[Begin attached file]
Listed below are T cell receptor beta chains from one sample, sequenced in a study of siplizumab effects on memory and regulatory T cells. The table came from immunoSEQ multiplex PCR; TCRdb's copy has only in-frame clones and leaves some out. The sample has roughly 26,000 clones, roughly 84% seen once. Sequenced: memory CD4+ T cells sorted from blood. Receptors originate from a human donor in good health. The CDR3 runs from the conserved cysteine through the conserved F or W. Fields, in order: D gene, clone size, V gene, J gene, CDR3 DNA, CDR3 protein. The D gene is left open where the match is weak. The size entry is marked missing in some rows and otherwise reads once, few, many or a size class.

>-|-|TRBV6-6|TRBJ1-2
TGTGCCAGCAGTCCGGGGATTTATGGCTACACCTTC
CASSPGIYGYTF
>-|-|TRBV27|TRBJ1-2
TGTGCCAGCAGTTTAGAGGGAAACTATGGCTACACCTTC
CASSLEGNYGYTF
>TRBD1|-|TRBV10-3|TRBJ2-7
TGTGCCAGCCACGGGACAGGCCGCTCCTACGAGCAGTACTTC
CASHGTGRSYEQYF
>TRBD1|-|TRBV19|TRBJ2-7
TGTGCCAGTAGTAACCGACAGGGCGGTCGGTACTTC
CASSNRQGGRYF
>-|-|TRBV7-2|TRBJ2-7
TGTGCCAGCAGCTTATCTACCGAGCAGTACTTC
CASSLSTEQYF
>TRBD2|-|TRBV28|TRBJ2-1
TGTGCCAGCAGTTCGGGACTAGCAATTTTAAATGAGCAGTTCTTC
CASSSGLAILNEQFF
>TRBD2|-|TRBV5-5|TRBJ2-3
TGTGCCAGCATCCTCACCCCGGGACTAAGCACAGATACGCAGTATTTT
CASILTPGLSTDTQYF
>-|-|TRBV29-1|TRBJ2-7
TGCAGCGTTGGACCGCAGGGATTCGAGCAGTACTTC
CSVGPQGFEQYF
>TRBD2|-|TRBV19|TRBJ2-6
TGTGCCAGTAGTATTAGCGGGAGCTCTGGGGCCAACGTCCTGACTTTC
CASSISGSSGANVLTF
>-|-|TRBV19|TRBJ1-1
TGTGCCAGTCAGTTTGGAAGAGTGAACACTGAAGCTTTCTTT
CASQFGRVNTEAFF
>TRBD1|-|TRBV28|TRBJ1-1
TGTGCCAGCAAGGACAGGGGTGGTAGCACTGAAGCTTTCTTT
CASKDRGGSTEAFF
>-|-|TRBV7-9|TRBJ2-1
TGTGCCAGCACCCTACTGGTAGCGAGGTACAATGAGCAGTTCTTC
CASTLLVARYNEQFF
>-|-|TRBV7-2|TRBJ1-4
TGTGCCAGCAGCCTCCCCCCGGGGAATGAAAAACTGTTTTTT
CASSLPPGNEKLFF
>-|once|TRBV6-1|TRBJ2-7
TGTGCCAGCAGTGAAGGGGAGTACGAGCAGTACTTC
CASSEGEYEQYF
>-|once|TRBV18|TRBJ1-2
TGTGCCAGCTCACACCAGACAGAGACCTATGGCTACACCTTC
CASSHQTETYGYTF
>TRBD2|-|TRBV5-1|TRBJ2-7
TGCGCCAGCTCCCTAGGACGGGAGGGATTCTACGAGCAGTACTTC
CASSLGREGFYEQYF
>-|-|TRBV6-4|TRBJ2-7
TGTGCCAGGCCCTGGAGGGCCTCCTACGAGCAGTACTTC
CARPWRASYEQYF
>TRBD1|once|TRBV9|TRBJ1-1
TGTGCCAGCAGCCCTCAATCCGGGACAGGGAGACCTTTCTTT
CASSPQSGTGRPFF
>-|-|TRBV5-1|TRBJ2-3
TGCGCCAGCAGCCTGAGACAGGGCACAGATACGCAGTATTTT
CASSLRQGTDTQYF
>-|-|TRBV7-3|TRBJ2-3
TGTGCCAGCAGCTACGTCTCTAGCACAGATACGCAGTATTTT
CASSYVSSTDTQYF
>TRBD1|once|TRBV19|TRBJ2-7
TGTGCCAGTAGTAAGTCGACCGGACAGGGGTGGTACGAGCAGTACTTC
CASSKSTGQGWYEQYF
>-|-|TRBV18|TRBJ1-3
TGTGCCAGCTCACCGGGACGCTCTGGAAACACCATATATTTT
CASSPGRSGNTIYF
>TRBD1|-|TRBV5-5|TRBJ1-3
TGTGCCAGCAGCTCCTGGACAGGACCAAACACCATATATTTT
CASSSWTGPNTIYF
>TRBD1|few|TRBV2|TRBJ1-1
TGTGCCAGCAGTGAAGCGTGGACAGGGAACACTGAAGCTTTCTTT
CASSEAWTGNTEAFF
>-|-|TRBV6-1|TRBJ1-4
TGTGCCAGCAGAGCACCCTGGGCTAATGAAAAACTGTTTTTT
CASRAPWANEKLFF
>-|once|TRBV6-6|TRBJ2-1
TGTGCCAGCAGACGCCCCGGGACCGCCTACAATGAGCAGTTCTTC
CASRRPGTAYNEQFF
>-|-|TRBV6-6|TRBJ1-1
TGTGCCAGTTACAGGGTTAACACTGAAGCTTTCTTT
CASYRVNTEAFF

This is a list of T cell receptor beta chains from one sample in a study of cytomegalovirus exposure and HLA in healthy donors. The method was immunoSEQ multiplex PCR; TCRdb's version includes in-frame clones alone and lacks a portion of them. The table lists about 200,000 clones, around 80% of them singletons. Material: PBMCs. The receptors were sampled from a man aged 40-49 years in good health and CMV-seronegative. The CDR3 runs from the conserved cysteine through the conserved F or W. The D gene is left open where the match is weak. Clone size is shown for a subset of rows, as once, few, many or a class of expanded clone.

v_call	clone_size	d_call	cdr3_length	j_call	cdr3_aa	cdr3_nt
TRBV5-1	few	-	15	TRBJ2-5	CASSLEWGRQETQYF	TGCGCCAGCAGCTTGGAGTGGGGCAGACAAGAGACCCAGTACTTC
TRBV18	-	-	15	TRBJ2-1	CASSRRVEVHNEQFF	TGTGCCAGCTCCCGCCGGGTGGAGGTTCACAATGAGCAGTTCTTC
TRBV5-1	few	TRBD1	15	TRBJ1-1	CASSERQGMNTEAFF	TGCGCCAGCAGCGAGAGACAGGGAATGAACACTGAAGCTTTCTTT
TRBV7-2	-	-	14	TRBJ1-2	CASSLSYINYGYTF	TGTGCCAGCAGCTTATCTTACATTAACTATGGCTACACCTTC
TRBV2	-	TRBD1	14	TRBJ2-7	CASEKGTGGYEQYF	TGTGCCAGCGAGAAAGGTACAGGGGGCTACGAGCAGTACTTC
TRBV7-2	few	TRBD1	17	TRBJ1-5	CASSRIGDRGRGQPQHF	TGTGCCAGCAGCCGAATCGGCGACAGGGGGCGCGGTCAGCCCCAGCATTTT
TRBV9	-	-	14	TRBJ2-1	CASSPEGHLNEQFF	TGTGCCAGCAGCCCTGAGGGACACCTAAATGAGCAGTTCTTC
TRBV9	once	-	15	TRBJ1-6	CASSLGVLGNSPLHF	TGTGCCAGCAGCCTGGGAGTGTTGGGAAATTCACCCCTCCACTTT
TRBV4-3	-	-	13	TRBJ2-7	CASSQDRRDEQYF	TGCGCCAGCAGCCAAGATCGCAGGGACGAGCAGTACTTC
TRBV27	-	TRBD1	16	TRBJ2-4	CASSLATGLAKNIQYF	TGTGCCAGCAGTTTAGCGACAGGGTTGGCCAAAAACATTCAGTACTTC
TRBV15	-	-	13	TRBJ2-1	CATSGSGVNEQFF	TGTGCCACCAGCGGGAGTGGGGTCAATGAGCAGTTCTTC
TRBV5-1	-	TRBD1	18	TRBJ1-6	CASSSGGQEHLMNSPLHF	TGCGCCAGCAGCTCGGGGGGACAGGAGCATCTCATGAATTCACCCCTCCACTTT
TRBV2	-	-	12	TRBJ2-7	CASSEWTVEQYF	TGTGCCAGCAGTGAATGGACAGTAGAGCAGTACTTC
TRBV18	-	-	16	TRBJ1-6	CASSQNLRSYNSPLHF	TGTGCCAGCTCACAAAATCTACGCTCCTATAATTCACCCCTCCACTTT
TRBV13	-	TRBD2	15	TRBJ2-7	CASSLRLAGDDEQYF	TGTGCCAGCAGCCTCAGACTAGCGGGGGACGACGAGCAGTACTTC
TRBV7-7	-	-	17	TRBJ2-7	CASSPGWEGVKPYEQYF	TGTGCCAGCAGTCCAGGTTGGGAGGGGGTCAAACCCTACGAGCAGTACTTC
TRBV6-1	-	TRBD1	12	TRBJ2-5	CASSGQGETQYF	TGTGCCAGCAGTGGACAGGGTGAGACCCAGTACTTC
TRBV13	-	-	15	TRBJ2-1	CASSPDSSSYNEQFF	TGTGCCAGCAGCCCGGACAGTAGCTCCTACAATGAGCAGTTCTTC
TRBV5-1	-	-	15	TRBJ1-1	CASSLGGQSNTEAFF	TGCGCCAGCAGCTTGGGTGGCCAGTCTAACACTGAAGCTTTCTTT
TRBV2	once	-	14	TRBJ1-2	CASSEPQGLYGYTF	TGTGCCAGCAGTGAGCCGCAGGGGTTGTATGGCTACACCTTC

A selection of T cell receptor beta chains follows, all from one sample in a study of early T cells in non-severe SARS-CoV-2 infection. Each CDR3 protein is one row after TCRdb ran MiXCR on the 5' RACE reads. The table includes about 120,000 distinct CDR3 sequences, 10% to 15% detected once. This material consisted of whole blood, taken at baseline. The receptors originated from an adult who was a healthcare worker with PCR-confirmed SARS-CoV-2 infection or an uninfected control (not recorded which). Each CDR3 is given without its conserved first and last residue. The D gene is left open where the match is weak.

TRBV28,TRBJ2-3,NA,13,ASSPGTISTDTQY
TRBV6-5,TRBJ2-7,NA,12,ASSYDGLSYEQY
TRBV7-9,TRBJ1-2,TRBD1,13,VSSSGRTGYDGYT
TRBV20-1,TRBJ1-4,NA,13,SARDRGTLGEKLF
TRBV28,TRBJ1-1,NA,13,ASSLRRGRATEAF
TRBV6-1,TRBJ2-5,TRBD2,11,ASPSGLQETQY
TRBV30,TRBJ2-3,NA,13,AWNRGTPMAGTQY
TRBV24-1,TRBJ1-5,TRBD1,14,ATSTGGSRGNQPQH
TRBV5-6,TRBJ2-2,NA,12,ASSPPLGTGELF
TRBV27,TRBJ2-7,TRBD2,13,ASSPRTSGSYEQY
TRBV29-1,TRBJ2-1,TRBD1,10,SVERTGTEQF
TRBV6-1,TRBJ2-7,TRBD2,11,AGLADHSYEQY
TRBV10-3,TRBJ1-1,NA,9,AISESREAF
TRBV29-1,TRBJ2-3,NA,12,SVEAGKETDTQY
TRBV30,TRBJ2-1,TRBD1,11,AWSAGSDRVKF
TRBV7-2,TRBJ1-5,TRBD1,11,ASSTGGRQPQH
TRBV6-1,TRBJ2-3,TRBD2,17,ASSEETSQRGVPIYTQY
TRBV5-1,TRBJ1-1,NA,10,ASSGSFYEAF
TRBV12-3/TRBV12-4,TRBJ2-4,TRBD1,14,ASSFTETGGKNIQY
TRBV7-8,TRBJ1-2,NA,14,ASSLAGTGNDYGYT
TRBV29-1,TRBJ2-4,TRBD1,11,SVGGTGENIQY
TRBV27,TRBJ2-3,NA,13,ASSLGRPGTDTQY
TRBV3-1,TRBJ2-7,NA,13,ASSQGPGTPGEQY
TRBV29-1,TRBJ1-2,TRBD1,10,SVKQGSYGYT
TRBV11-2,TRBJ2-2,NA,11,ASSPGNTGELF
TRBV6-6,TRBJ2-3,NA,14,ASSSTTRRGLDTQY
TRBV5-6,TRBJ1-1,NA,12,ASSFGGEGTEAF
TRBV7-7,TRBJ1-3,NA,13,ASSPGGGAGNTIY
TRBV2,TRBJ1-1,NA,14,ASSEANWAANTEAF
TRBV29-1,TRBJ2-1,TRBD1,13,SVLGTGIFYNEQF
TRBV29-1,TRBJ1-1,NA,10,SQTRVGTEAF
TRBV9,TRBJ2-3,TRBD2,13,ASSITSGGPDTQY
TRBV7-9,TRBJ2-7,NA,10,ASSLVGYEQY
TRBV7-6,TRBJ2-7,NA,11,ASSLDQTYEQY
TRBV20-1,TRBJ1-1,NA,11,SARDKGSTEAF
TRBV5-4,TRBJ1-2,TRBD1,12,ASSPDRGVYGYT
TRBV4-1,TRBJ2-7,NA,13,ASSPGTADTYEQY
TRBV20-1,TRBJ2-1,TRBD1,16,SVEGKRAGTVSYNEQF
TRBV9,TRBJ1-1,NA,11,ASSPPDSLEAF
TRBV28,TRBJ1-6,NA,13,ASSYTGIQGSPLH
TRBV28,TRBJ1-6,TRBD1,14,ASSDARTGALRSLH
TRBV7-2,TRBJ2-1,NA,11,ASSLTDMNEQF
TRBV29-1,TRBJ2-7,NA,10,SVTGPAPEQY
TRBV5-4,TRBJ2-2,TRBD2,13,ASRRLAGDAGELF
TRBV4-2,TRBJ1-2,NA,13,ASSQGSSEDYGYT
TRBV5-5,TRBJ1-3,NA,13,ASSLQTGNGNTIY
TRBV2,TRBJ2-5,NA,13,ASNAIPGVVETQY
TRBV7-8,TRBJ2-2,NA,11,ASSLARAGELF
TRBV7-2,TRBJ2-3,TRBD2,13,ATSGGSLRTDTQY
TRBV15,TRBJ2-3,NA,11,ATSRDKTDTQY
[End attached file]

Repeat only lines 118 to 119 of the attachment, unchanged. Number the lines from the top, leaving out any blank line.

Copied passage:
TRBV10-3,TRBJ1-1,NA,9,AISESREAF
TRBV29-1,TRBJ2-3,NA,12,SVEAGKETDTQY